In this article, the author classifies the pattern of persecution into two patterns. Persecution seen from a physical and mental perspective has two main patterns, physical persecution and mental persecution. Physical persecution is physical unfair or abusive treatment toward a person or group of people. This persecution causes physical and mental injury to the victim. It is direct persecution. Mental persecution is an unfair or abusive treatment that causes only mental injury to the victim. It is indirect persecution.

There are several cases of physical persecution. One of them is the persecution toward a 15-year-old boy named Mario. A group of people who called themselves FPI slapped Mario because Mario uploaded a photo of Habib Rizieq on his Facebook. The photo, according to them, was considered to insult and demean their leader. Therefore, they slapped Mario. This case occurred through several stages. In the first stage, they tracked identity that was on social media. In the first stage, after they find out the person’s identity, they will meet him directly. they will force him to apologize with violence

There are several cases of mental persecution. One of them is the persecution toward Doctor Fiera Lovita. She experienced mental persecution after uploading status on Facebook relating to Rizieq Shihab, leader of the Islamic Defenders Front (FPI). According to Liputan6, she has received more than 100 requests for friendship requests. Some other people’s accounts have captured the status in her accounts and shared it into Facebook with provocative and dirty words that invited others to hate and cursing her. Because of this case, she was forced to move house so that he could live safely and in peace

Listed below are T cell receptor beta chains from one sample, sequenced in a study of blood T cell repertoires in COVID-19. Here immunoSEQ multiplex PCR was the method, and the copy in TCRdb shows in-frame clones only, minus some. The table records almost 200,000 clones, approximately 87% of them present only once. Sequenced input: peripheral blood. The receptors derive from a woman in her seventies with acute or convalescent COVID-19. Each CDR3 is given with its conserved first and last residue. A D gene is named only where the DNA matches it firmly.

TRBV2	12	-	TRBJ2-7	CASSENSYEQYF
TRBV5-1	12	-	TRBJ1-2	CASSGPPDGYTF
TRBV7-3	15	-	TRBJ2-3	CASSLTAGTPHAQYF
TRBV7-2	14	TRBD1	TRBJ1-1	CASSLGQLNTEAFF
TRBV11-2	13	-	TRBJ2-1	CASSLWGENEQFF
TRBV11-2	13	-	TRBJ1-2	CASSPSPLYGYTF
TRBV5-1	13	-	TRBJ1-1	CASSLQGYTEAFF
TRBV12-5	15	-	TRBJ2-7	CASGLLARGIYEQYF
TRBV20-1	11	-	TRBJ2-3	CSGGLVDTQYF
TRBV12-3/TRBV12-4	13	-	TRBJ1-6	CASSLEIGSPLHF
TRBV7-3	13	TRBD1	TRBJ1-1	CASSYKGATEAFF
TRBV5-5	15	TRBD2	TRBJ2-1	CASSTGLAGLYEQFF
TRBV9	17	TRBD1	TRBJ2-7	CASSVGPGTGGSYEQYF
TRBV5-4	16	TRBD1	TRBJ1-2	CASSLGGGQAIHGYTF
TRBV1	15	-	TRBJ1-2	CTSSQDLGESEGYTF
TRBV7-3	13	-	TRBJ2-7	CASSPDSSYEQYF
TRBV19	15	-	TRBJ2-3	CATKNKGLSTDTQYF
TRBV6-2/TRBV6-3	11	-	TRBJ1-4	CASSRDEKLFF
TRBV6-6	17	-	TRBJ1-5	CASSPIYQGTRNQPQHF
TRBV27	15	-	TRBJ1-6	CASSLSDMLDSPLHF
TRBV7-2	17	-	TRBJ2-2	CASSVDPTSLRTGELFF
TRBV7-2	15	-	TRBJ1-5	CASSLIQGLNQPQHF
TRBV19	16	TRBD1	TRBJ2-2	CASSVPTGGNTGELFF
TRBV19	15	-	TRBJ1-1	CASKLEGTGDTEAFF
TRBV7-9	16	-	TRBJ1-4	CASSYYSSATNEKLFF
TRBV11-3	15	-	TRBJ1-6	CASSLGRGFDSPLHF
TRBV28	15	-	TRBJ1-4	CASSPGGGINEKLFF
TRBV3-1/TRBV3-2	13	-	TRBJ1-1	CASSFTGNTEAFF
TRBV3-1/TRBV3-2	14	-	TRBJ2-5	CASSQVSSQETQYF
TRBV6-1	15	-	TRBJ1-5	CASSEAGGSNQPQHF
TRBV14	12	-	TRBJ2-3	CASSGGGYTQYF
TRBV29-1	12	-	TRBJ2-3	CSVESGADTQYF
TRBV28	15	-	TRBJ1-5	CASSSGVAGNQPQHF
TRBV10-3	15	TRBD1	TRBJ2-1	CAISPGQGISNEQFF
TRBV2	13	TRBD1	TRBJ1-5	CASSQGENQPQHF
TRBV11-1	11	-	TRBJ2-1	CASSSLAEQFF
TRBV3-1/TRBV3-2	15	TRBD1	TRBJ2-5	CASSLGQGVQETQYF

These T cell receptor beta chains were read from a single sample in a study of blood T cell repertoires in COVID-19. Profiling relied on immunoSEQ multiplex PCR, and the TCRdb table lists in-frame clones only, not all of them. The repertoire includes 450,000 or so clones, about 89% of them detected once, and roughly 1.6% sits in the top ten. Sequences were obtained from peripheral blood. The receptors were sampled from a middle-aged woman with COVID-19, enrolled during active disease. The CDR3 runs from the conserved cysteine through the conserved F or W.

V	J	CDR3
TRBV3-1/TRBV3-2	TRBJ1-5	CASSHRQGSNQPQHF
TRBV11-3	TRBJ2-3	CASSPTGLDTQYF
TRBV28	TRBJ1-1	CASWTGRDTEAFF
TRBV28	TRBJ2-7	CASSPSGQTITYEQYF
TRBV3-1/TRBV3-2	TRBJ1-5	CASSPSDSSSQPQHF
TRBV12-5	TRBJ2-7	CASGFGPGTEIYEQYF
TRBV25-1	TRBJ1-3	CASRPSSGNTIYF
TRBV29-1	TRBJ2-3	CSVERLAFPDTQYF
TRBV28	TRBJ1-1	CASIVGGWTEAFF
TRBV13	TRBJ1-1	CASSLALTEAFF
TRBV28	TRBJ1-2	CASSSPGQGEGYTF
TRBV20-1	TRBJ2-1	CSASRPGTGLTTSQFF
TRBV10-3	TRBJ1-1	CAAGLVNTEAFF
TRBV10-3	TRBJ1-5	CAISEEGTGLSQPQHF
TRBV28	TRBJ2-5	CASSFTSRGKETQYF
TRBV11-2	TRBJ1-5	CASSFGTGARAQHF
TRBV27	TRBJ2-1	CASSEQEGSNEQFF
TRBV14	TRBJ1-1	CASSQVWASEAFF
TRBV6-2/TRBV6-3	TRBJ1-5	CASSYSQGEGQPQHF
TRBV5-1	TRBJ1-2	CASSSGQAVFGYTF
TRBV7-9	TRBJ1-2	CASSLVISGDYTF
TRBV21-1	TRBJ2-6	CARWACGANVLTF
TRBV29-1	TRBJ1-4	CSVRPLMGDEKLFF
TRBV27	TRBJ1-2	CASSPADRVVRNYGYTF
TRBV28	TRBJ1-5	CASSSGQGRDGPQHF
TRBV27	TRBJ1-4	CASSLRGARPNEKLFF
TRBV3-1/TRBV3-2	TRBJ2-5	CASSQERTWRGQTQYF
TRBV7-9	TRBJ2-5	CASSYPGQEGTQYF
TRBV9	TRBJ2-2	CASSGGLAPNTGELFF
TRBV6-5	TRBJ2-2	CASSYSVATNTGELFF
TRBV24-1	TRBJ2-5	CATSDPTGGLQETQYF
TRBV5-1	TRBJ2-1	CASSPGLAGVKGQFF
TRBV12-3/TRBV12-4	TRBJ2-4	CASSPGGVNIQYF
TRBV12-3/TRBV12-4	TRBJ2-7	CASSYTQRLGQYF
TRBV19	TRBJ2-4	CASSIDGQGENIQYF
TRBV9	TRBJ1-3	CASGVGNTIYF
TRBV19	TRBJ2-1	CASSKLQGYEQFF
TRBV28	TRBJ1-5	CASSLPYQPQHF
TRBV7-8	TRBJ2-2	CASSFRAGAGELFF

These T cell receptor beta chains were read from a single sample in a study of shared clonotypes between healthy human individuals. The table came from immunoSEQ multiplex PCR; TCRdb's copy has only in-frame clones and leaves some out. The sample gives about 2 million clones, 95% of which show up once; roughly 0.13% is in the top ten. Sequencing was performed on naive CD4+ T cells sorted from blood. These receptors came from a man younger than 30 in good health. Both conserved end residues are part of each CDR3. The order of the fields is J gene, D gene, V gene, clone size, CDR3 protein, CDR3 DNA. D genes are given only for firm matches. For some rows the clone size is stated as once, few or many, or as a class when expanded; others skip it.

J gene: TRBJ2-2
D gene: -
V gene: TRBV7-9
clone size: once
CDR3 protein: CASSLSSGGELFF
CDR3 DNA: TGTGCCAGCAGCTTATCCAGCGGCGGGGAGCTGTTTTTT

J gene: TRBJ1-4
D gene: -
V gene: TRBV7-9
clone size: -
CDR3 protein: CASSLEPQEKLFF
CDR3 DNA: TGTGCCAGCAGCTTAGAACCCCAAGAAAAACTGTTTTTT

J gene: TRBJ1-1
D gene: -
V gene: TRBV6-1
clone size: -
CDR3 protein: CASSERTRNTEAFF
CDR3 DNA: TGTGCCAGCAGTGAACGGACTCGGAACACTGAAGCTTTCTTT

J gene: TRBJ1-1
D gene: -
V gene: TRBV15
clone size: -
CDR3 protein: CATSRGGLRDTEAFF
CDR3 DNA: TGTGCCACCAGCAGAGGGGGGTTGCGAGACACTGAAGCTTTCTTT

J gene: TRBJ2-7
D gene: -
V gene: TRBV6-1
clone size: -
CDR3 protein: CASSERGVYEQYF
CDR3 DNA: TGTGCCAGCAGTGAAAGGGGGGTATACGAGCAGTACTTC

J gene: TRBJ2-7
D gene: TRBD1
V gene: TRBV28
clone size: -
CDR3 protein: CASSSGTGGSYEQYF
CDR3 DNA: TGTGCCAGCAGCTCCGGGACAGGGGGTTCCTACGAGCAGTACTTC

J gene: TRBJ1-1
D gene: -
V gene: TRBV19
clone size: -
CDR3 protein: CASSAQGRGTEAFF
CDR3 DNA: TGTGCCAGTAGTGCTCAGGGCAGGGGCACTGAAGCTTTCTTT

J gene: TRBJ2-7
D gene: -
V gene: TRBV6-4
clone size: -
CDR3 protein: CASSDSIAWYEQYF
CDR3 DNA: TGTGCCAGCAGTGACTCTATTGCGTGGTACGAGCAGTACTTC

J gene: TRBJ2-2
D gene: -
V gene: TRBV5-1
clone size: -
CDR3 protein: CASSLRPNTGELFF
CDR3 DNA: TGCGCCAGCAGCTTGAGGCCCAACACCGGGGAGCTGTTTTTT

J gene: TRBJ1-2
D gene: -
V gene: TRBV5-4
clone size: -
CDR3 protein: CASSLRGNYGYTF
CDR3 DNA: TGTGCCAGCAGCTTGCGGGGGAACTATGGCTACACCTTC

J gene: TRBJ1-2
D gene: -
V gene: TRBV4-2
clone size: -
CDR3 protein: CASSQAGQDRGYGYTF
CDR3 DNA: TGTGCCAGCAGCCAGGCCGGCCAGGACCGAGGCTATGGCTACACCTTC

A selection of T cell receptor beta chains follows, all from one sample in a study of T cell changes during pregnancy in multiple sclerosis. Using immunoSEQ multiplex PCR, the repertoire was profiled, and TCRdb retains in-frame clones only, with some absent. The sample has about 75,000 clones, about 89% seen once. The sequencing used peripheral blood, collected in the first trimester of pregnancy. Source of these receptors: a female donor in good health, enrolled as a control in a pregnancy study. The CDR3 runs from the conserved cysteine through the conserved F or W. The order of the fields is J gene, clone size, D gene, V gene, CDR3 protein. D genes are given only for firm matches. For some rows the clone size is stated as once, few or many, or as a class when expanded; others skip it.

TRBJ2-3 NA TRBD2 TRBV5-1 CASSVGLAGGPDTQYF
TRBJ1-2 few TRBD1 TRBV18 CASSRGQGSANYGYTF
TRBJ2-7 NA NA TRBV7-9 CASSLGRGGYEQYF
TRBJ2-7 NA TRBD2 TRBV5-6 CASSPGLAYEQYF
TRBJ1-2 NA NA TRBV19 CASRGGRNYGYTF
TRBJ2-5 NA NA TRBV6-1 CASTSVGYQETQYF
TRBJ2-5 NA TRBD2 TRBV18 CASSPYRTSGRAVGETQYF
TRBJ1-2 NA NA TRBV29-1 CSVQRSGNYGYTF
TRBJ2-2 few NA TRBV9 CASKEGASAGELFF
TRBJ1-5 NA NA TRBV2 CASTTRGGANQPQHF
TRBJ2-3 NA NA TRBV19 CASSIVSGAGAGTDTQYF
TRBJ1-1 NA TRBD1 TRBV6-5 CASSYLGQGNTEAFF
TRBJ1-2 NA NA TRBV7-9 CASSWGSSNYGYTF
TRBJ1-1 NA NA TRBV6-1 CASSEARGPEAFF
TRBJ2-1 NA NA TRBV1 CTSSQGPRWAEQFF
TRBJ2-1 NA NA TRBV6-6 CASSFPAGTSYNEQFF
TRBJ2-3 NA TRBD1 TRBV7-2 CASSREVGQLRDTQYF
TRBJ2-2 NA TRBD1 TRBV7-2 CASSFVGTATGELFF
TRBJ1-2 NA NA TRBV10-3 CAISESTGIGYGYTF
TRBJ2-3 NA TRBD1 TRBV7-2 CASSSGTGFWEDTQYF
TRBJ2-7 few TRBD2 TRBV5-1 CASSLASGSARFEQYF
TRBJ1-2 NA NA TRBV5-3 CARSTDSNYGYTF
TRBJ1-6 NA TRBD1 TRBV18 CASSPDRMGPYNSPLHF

Finally, we can conclude that the politicization of religion and intolerance has a close relationship. It had a significant influence on the intolerance of the Jakarta community. Therefore, the politicization of religion has a negative impact on the Jakarta community and it is certainly dangerous for democracy in Indonesia. Furthermore, the politicization of religion also violates the noble idea of the state, namely Bhineka Tunggal Ika.